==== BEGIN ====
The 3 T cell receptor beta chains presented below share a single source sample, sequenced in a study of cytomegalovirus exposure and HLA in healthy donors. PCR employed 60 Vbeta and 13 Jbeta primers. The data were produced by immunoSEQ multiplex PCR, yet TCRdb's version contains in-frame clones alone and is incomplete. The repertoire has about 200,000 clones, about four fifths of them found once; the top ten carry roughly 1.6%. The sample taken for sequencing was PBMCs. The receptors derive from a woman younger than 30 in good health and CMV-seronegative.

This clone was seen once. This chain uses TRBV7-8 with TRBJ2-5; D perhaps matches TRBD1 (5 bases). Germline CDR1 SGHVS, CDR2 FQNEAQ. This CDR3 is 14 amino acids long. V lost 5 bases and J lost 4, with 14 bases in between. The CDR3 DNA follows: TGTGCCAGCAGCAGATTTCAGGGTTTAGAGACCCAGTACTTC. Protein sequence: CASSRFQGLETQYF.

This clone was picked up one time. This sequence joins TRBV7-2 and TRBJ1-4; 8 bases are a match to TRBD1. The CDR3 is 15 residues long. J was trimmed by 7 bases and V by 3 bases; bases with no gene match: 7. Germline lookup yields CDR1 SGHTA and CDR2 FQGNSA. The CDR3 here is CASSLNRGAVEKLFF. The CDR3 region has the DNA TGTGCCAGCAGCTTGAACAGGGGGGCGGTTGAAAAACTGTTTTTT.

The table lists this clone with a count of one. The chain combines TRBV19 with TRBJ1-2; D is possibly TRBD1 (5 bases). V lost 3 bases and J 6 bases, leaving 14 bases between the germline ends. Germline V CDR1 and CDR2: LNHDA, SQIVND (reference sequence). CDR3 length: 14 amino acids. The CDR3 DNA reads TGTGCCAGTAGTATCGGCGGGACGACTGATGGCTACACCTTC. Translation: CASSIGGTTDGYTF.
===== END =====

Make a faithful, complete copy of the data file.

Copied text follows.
The 3 T cell receptor beta chains presented below share a single source sample, sequenced in a study of cytomegalovirus exposure and HLA in healthy donors. PCR employed 60 Vbeta and 13 Jbeta primers. The data were produced by immunoSEQ multiplex PCR, yet TCRdb's version contains in-frame clones alone and is incomplete. The repertoire has about 200,000 clones, about four fifths of them found once; the top ten carry roughly 1.6%. The sample taken for sequencing was PBMCs. The receptors derive from a woman younger than 30 in good health and CMV-seronegative.

This clone was seen once. This chain uses TRBV7-8 with TRBJ2-5; D perhaps matches TRBD1 (5 bases). Germline CDR1 SGHVS, CDR2 FQNEAQ. This CDR3 is 14 amino acids long. V lost 5 bases and J lost 4, with 14 bases in between. The CDR3 DNA follows: TGTGCCAGCAGCAGATTTCAGGGTTTAGAGACCCAGTACTTC. Protein sequence: CASSRFQGLETQYF.

This clone was picked up one time. This sequence joins TRBV7-2 and TRBJ1-4; 8 bases are a match to TRBD1. The CDR3 is 15 residues long. J was trimmed by 7 bases and V by 3 bases; bases with no gene match: 7. Germline lookup yields CDR1 SGHTA and CDR2 FQGNSA. The CDR3 here is CASSLNRGAVEKLFF. The CDR3 region has the DNA TGTGCCAGCAGCTTGAACAGGGGGGCGGTTGAAAAACTGTTTTTT.

The table lists this clone with a count of one. The chain combines TRBV19 with TRBJ1-2; D is possibly TRBD1 (5 bases). V lost 3 bases and J 6 bases, leaving 14 bases between the germline ends. Germline V CDR1 and CDR2: LNHDA, SQIVND (reference sequence). CDR3 length: 14 amino acids. The CDR3 DNA reads TGTGCCAGTAGTATCGGCGGGACGACTGATGGCTACACCTTC. Translation: CASSIGGTTDGYTF.